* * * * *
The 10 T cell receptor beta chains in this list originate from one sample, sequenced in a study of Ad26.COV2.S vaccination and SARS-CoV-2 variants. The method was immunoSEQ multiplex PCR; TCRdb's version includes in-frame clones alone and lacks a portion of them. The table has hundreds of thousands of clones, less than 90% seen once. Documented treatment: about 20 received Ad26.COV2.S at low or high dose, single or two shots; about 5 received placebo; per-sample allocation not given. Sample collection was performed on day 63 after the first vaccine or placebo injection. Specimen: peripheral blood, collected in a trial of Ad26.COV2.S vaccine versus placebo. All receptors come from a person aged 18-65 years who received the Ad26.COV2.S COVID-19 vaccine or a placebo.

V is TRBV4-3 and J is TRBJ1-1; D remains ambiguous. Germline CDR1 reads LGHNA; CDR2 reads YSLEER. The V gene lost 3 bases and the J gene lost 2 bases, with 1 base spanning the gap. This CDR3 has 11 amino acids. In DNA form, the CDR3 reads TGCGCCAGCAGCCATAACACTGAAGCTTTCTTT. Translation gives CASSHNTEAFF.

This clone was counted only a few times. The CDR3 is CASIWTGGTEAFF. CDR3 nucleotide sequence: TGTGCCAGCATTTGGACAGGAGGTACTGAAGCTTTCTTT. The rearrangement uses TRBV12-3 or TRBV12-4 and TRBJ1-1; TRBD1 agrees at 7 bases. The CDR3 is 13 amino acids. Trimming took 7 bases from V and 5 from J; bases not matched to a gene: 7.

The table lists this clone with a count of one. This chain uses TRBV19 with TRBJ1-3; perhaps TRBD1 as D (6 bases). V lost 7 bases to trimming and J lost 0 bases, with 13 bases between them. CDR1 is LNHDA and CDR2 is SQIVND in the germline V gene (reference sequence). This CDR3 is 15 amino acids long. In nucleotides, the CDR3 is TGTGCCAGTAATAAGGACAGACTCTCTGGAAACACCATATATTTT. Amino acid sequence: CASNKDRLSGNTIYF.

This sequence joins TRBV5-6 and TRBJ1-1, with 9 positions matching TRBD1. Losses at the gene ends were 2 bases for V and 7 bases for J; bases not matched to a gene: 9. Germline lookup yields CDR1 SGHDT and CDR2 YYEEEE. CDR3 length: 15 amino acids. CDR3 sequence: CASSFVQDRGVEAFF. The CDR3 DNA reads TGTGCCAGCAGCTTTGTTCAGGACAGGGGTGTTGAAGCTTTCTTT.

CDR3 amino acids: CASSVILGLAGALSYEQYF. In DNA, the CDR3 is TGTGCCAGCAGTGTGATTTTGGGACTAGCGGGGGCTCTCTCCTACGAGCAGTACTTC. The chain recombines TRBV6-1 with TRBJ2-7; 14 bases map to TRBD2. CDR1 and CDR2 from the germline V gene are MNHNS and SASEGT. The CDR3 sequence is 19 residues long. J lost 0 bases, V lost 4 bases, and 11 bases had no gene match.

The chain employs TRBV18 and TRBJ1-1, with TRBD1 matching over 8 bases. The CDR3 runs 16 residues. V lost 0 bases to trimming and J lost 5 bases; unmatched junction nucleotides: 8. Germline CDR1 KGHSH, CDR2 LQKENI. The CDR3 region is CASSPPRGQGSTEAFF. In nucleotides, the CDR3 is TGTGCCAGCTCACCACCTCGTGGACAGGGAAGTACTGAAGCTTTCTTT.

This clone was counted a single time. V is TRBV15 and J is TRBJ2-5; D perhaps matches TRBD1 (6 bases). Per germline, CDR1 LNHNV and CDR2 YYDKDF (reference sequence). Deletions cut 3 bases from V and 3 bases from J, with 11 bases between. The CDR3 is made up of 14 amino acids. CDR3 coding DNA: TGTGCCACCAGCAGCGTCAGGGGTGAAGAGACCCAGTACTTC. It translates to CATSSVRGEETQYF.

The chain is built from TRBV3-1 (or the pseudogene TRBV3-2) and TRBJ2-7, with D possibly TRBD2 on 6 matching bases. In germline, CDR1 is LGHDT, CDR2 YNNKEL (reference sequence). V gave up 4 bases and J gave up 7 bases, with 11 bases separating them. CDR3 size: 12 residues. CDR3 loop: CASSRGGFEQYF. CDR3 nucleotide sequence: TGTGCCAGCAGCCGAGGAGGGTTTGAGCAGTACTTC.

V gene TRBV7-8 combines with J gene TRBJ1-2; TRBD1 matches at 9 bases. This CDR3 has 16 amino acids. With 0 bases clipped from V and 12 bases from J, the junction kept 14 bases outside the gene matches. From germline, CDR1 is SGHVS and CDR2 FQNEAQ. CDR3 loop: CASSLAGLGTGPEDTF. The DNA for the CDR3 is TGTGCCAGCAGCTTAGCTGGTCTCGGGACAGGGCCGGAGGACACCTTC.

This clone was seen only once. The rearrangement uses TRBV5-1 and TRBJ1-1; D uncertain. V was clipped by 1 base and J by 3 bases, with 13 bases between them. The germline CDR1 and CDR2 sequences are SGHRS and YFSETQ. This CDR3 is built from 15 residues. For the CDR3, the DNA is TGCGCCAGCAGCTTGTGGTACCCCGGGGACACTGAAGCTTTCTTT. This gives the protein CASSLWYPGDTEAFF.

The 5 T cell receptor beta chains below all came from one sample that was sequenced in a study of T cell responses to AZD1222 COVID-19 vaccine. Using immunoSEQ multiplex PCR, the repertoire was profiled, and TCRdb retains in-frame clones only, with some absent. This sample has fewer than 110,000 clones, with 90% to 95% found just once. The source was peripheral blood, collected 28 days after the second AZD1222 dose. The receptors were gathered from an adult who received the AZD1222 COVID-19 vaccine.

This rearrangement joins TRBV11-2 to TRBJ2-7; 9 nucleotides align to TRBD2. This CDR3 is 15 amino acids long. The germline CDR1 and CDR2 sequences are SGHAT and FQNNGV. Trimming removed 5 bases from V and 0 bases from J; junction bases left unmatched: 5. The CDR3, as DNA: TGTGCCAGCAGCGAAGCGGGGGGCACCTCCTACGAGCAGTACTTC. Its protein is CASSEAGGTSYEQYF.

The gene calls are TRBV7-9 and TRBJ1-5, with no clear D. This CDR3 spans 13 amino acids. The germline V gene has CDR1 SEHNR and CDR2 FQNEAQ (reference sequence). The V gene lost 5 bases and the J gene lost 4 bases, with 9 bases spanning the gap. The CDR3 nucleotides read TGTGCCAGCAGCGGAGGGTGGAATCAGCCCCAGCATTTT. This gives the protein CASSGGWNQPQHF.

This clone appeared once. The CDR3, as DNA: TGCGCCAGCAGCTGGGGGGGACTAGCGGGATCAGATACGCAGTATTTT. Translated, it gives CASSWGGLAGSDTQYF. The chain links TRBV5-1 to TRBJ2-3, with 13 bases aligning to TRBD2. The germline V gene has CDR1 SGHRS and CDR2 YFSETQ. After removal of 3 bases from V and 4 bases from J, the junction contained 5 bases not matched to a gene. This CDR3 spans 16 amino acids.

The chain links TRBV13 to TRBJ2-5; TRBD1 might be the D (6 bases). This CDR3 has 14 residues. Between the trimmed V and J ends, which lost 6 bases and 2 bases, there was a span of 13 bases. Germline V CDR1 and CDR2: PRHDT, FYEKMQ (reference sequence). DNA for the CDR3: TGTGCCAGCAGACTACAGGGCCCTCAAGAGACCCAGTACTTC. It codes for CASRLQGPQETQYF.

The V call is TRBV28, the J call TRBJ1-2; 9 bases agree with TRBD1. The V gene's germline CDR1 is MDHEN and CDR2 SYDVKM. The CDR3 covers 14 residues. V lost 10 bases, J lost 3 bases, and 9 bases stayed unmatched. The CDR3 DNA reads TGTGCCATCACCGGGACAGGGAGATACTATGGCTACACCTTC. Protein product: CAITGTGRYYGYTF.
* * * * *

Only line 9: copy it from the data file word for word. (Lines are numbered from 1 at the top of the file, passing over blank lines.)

The chain is built from TRBV3-1 (or the pseudogene TRBV3-2) and TRBJ2-7, with D possibly TRBD2 on 6 matching bases. In germline, CDR1 is LGHDT, CDR2 YNNKEL (reference sequence). V gave up 4 bases and J gave up 7 bases, with 11 bases separating them. CDR3 size: 12 residues. CDR3 loop: CASSRGGFEQYF. CDR3 nucleotide sequence: TGTGCCAGCAGCCGAGGAGGGTTTGAGCAGTACTTC.